By Murray Hunter

BANGKOK, Thailand: Governments do change in Malaysia. Each incoming administration will have its own narratives and specific agendas. However, policies will be generally very similar, and based upon the same principles as the previous government. In and around the executive and administrative government is a network of elite people, who collectively yield massive power. The actors can be seen in GLCs, corporations, royal households, civil servants, the judiciary, police, and within the executive itself. This massive power is however, hidden due to its fragmentation, and unseen influence its membership carries.
The Elite consolidate Malay power
While politicians come and go, the elites are permanent, exercising both formal and informal influence. Together, the elite permeates across all society in all states and territories. There is an established elite in Penang, Sarawak, and Sabah. They act independently and in conjunction with the rest of the nation’s class of elites. Sometimes groups within the elite work together, and sometimes they oppose each other.
The real symbol of elite power
No matter who is in power, the interwoven network of the elite is there. Governments must work in cooperation with these elites, or be seriously undermined. As we can see monopolies and concessions continue to flourish no matter which political grouping is in power. Major contracts are still dished out by direct negotiation, rather than open tender. Annual budgets and five-year plans still deliver ‘crafted opportunities’ to these groups, cementing crony capitalism and kleptocracy in Malaysia as a way of life. No administration will tax the Top 10 percent of income earners in the country.
The power of the prime minister is only as strong as the relationships he carries with sections of the elite.
Networks control corporate Malaysia
Today’s public policy initiatives are implemented through government linked companies (GLCs) and partnerships with corporations. Thus, the running of government is concerned about business deals and contracts to business vehicles owned by the elite. This is why the Malaysian economy is so heavily dependent upon GLCs and crony corporations, which have been granted artificial monopolies.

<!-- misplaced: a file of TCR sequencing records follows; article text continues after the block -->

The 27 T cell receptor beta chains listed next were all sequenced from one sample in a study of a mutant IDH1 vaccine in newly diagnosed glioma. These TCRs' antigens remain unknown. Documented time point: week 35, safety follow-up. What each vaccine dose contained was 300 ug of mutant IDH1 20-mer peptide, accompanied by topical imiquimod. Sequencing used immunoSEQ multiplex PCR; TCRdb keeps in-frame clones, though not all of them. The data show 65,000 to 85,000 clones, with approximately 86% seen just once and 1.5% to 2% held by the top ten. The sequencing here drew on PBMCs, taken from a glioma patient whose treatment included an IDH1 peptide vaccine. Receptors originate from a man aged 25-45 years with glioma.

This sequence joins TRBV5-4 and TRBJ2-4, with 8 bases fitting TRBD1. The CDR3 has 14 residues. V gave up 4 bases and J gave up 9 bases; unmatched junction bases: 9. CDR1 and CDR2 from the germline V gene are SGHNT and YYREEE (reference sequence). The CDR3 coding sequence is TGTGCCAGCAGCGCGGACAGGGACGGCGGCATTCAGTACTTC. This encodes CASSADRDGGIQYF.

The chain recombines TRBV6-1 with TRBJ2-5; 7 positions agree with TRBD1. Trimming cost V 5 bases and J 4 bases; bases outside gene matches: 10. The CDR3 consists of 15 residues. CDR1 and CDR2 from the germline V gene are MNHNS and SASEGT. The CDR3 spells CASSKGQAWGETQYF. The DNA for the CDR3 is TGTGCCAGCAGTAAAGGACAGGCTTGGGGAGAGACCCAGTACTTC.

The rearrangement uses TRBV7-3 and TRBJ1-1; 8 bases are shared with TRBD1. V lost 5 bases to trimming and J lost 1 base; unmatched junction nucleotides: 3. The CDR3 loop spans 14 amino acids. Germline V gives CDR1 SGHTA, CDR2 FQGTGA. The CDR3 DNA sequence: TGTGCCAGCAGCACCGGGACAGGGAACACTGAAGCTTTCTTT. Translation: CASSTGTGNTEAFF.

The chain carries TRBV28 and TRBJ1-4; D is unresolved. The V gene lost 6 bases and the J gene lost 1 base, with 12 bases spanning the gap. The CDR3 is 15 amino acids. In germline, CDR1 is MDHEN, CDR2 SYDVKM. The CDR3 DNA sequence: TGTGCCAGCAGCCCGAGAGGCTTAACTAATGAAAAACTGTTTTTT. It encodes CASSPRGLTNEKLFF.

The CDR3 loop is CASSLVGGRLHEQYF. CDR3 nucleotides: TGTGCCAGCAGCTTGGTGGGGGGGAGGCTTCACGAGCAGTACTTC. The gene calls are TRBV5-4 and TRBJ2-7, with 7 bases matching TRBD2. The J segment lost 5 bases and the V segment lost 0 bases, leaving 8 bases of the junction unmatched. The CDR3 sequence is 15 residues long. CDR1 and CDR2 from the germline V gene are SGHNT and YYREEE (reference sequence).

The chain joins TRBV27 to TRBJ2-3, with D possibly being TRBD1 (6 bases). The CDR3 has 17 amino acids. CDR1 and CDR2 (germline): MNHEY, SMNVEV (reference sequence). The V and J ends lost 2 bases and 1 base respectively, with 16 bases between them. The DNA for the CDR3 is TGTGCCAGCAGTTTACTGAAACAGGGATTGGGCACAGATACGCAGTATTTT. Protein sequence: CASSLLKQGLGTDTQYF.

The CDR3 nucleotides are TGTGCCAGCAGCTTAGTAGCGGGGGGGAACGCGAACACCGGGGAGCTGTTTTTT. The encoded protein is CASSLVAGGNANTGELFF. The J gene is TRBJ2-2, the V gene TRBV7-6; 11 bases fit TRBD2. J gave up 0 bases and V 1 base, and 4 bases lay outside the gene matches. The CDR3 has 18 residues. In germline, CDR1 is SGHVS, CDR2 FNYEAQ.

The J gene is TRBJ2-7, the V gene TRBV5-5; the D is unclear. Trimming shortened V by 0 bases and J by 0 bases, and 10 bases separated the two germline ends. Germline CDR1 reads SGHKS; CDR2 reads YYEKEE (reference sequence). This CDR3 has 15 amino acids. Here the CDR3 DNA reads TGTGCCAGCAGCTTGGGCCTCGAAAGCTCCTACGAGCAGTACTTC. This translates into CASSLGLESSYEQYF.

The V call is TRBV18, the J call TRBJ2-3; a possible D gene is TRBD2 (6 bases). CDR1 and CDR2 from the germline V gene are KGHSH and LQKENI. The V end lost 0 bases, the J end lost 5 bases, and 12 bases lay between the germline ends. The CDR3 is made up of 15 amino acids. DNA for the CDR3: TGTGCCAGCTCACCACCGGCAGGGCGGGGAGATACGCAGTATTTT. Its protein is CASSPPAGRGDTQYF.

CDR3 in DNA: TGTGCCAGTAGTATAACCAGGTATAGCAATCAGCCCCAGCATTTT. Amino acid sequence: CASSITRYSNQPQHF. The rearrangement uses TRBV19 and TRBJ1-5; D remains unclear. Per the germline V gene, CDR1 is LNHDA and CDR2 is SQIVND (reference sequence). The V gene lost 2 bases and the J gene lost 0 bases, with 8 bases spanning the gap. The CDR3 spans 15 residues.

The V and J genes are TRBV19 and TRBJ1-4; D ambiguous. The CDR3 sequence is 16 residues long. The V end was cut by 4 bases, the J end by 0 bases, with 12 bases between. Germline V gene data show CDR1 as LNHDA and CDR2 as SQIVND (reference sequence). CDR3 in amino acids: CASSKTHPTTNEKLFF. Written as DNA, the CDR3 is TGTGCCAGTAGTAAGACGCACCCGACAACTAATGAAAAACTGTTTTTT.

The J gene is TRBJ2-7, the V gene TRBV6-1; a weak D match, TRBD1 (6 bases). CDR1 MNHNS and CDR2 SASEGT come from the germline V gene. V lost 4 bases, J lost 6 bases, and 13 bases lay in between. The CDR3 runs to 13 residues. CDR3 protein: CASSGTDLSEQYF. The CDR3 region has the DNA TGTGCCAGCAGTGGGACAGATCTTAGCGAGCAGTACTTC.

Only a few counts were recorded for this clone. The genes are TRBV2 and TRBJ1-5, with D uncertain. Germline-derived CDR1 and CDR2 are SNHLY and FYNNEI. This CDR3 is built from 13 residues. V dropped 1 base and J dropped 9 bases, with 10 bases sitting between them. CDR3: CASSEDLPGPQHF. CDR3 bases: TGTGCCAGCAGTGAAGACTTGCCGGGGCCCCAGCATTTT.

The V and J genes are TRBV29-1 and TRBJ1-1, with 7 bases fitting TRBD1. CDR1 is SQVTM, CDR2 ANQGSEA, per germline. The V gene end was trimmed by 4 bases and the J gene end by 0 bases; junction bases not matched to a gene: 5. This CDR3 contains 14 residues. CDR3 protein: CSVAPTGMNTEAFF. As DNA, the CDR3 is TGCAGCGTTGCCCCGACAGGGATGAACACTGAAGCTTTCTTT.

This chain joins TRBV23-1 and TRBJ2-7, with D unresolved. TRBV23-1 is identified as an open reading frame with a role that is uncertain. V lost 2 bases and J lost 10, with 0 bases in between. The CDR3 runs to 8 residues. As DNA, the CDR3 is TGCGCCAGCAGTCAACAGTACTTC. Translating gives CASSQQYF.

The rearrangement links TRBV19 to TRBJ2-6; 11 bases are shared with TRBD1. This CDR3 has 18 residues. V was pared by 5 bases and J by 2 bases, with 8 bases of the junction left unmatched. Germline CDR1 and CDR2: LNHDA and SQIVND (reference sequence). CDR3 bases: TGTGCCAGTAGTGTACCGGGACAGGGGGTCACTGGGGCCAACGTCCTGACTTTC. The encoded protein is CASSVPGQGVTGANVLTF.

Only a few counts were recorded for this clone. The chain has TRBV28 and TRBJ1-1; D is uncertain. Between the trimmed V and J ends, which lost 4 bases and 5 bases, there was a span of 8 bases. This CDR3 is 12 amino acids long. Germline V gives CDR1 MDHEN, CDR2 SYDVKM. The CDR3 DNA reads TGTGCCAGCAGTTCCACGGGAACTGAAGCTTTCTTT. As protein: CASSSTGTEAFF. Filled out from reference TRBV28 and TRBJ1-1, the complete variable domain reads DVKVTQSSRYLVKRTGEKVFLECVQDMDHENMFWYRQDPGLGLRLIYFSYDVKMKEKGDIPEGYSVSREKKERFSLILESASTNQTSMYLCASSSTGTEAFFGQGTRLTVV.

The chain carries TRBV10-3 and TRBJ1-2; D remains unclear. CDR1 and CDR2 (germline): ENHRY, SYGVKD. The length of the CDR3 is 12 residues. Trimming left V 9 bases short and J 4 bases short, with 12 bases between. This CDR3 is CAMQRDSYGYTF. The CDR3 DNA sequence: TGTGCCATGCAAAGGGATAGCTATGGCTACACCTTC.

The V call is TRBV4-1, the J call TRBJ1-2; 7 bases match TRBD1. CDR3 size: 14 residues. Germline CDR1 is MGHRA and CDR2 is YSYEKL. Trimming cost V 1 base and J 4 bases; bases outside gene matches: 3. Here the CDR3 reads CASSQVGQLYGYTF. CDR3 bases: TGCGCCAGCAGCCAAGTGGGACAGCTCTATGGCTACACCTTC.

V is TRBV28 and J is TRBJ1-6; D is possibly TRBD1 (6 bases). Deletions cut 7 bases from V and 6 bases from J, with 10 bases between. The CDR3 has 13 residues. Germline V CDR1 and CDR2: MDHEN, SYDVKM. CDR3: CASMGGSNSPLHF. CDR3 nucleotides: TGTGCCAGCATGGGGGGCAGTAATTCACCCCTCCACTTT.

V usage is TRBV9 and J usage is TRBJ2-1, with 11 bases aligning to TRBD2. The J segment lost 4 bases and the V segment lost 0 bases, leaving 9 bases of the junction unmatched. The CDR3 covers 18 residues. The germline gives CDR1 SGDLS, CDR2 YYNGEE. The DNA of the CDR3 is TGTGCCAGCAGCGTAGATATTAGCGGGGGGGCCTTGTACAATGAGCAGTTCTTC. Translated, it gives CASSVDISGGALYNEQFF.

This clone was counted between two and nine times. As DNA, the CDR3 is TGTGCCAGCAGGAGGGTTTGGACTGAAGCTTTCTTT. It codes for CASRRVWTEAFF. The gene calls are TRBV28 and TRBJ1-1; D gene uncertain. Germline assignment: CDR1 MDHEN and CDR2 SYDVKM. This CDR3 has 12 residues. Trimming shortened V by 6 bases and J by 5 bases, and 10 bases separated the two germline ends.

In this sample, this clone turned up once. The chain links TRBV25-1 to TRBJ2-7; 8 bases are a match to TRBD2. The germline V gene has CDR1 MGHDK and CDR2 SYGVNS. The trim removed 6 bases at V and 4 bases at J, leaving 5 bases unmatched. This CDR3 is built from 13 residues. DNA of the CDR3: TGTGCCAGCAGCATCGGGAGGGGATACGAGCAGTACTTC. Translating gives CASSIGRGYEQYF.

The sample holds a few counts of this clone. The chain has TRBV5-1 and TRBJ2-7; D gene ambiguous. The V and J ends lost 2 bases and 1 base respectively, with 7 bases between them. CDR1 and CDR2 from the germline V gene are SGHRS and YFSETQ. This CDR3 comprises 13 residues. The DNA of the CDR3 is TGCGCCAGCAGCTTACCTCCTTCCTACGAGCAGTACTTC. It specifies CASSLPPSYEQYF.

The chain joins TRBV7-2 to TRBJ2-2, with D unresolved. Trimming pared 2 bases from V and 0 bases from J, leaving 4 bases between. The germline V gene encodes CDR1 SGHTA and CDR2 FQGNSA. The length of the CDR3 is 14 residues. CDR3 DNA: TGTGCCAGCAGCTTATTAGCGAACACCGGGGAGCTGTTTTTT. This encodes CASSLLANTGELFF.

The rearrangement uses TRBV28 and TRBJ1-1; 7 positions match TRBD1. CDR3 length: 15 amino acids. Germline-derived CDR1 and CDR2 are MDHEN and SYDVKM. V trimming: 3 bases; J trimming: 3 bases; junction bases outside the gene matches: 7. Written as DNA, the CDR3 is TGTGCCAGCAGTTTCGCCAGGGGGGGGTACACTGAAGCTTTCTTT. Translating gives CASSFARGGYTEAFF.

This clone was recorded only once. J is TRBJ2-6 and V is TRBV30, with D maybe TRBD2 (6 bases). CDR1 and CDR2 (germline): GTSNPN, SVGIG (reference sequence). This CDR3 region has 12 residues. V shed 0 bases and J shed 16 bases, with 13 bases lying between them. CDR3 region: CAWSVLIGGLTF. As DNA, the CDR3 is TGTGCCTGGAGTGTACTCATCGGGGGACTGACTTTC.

The only way someone can become a member of this exclusive group is to have strong connections with various stakeholders within the elite class. This is why new entrants strive to find ‘God fathers’ within the GLCs that employ them, and politicians seek to be appointed to agency and GLC boards.
Some powerful people are members of multiple public corporation boards, and also on the boards of agencies and GLCs. Their networking potential is vast, where through informal relationship, much can be achieved to achieve their own ends.
Much of elite networking with the government decision makers of the day, carries massive persuasion. Sometimes this persuasion is too powerful for government decision makers to refuse.
Those activists, journalists, and NGOs who criticise what the elites do is dealt with through lawfare, humiliation through the media and even arrest by the police. Defamation actions are taken to drain the financial resources of activists to make them bankrupt, in order to silence them. Some just disappear all-together.
The privileged elite are generally immune from the law, investigation by the politicised police, and Malaysian Anti-Corruption Commission (MACC). This network controls and defines the law.
The elite live by the creed ‘greed is good’
They look after the interests of their own, using tools like the New Economic Policy (NEP), at the cost of the rest of Malaysians. After 60 years of the NEP most of the most marginalised people in Malaysia are Bumiputeras. The NEP concerns itself with equity within the economy, and not income, so the KPIs are skewed. The primary objective of the elite is to pursue ‘created opportunities’ to make money. This is why the Malaysian economy today is primarily based upon rent-seeking activities and not innovation. The elite take few risks.
There was no indigenous Malaysian vaccine created during the Covid-19 pandemic, even though the government spent great sums of money promoting a biotechnology sector. Rather than local companies gearing up to produce parts for the local production of indigenous electric vehicles (EVs), most are facing financial difficulties and heading towards bankruptcy. These are just two examples of the rent-seeking Malaysian economy today.
All countries have their own elites, where Malaysia is no exception. The elites form a strong component of the nature of the real-politic of the nation.